And so it goes.
My uncle Billy died yesterday. My mother's little brother, the youngest of six North Carolina-born children. The second sibling to die.
Emphysema became his final partner; he welcomed her into his life along with his cigarettes, his comfortably unhealthy eating habits, his laborious struggle to breathe. She hobbled with him to the end of his life on earth.
Mom and Dad were in North Carolina. They headed to the beach as soon as the opthamologist released Dad to travel while he waited for his new 'fake eye' (so deliberately and delicately put by the doctors), never anticipating that it would be for a funeral. After talking with Billy Saturday, his siblings agreed that he needed to go to the hospital. He had trouble breathing. He was not well.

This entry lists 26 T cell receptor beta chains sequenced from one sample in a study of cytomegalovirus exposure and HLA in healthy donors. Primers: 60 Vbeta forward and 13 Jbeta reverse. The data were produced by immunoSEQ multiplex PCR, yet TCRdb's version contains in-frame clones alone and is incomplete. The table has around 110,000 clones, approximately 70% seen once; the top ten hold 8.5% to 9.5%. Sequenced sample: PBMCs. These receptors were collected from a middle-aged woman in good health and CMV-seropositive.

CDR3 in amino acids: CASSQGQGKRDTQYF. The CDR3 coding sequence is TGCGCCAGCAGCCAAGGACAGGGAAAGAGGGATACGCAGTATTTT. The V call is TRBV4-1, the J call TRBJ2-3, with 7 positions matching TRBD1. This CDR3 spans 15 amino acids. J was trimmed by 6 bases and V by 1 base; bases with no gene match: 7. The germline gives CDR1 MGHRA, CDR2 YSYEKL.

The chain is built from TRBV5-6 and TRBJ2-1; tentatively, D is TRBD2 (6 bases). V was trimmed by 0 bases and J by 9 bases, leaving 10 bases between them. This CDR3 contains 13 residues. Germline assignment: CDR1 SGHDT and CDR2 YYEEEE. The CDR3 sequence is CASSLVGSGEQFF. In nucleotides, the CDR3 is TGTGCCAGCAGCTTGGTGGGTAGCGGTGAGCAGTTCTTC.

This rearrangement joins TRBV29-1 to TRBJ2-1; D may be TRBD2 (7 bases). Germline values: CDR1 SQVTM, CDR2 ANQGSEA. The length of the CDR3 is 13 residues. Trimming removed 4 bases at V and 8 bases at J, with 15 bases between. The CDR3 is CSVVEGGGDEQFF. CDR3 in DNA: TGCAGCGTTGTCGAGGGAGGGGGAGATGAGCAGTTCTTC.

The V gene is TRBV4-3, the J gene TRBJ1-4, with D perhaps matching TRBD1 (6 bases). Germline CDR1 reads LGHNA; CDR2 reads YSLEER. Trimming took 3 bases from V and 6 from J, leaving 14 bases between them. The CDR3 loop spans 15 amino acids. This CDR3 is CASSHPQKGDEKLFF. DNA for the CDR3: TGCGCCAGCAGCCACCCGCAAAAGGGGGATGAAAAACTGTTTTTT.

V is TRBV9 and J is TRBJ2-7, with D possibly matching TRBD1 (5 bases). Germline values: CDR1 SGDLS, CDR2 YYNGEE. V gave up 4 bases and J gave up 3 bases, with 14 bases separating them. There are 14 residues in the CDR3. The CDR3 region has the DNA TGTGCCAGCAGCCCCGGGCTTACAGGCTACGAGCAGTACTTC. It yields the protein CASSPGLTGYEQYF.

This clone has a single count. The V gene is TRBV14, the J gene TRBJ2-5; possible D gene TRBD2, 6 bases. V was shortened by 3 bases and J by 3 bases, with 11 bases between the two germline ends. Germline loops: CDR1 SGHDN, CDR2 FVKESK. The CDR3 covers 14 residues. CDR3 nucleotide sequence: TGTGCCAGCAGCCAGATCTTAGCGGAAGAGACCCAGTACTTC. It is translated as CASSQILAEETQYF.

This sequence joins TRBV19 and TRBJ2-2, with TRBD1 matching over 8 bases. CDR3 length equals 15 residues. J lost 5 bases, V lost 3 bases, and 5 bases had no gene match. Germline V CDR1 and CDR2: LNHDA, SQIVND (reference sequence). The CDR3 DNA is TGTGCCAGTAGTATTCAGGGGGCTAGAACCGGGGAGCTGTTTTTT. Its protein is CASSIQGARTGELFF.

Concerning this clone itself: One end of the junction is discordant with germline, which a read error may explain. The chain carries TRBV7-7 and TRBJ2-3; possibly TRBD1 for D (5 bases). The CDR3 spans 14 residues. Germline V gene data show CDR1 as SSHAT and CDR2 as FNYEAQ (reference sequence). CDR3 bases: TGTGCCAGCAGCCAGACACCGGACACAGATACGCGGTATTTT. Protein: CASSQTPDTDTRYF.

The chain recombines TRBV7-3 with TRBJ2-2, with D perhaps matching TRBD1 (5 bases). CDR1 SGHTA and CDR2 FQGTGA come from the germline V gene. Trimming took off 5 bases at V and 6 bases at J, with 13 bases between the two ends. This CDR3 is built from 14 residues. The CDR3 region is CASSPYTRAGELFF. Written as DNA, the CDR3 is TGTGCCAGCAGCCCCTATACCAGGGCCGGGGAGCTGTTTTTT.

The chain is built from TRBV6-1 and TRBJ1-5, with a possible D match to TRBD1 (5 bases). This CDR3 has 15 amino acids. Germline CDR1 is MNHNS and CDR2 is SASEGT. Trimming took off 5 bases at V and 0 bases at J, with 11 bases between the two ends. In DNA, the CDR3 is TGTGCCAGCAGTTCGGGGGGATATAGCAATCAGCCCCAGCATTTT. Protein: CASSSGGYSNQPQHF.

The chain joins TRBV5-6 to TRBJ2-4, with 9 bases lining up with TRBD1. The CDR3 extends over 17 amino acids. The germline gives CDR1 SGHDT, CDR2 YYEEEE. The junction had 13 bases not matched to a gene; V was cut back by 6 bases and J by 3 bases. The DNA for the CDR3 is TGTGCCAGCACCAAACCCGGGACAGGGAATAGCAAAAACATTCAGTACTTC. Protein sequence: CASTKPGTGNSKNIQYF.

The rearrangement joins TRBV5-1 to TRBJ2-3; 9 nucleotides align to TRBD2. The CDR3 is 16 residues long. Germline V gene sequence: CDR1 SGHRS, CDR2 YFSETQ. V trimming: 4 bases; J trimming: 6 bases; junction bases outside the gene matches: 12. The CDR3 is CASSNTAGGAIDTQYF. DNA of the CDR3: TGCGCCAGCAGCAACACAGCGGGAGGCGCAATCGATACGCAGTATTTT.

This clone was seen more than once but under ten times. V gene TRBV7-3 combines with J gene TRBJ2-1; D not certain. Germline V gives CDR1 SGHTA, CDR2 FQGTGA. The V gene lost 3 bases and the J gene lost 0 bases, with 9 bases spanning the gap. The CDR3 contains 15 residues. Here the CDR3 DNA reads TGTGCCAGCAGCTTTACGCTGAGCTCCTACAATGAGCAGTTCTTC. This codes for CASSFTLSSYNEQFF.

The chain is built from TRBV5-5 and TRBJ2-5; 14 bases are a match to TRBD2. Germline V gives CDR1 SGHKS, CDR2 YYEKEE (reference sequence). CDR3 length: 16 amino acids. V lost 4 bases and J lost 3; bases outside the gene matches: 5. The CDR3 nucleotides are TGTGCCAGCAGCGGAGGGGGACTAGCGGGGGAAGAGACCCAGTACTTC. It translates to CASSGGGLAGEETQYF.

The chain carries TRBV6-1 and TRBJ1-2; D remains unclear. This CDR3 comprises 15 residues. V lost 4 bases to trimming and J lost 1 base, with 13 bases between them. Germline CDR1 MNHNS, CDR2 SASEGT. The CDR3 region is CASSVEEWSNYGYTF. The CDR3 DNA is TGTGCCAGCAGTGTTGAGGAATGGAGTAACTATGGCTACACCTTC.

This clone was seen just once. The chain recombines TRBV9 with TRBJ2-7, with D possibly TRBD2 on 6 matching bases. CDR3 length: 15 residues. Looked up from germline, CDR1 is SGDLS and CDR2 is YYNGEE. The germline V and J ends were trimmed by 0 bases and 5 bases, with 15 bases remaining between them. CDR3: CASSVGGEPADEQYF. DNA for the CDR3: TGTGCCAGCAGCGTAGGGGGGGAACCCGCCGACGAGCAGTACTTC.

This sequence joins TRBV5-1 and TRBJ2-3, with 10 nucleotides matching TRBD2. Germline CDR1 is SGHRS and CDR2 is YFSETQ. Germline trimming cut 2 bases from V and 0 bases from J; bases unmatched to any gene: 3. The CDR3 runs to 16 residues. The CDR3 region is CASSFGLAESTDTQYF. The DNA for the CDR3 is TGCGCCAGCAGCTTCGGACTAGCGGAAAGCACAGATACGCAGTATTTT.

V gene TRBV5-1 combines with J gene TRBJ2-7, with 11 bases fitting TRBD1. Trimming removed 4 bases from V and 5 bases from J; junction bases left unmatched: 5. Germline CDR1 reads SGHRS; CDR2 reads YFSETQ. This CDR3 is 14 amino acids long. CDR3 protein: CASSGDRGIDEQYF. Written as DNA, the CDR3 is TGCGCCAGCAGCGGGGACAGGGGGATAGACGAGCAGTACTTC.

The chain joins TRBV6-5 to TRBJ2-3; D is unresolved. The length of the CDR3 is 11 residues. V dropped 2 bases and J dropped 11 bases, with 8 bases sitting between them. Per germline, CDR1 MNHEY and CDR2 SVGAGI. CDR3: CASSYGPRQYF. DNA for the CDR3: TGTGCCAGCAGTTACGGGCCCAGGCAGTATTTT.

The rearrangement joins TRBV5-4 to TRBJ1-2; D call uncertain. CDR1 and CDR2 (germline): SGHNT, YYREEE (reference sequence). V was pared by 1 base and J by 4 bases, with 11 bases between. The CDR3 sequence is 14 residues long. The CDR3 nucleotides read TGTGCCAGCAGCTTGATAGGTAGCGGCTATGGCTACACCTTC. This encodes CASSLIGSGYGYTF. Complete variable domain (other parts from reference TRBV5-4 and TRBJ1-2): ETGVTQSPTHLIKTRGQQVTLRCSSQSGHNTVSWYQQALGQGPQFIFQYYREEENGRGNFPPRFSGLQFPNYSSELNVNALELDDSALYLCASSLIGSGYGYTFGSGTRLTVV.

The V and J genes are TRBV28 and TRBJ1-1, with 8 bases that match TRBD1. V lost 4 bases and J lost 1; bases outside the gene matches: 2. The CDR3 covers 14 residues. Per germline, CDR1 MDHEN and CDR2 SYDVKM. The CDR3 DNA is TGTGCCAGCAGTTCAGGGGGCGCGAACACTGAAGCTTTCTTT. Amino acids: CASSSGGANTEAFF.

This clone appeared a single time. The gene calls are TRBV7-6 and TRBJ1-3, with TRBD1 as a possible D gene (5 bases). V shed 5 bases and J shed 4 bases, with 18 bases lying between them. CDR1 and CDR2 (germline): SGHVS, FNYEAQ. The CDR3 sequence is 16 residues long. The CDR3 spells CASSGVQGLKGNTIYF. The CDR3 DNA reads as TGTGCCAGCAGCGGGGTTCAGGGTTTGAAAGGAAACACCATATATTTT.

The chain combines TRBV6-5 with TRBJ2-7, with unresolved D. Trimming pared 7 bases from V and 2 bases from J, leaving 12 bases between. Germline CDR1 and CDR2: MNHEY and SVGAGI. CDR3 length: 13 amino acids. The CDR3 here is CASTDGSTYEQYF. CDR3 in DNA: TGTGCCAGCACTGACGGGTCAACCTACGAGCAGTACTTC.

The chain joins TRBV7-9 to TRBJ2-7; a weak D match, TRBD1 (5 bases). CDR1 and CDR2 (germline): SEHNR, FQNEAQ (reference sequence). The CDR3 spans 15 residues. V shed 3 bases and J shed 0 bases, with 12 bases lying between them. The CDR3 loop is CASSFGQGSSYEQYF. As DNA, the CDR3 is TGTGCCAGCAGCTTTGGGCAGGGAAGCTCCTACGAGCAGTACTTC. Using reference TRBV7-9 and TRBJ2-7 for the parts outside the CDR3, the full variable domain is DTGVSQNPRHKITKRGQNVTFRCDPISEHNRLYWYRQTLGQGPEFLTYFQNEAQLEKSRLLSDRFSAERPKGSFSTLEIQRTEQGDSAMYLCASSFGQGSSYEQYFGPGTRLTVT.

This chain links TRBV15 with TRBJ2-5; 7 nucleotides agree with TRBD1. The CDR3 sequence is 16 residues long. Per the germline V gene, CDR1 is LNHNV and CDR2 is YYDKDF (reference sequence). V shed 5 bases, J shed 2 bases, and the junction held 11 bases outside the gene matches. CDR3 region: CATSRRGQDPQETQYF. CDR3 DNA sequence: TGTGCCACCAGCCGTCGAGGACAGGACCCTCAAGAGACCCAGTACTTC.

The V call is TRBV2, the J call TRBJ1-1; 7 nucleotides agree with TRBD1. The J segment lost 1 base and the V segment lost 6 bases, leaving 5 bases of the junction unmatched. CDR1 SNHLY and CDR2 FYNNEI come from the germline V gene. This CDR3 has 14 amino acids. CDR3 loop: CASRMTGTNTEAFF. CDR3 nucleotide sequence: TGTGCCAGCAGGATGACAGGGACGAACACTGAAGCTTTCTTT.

Mom went to see him Sunday. She called afterwards and said, "He keeps talking about dying. I just remember when Mama was sick and I didn't go to see her. I went to see him."
I know she's glad she did. He died last night.
A career Navy man, Billy wasn't married. He lived alone, surrounded by his sisters and brothers-in-law, nieces and nephews. He loved to fish and to walk the beach looking for treasure with his metal detector. He was a great cook; I have rich memories of our summer vacations when he would show up with piles of shrimp and crab, or spicy ribs, all for a familial feast.
I didn't know him well; I didn't know his heart, his soul, his deepest desires, his sorrows and joys. He was just my uncle, a constant presence in my life since my earliest memories of trips to North Carolina. He was my mom's little brother.
I will travel Thursday, taking appropriate clothes for the service to Mom and Dad, reuniting with my cousins to celebrate this life. It will serve as another marker to the fragility of life, to the solidity of family, to the imprint one soul has on the world he inhabits, however briefly.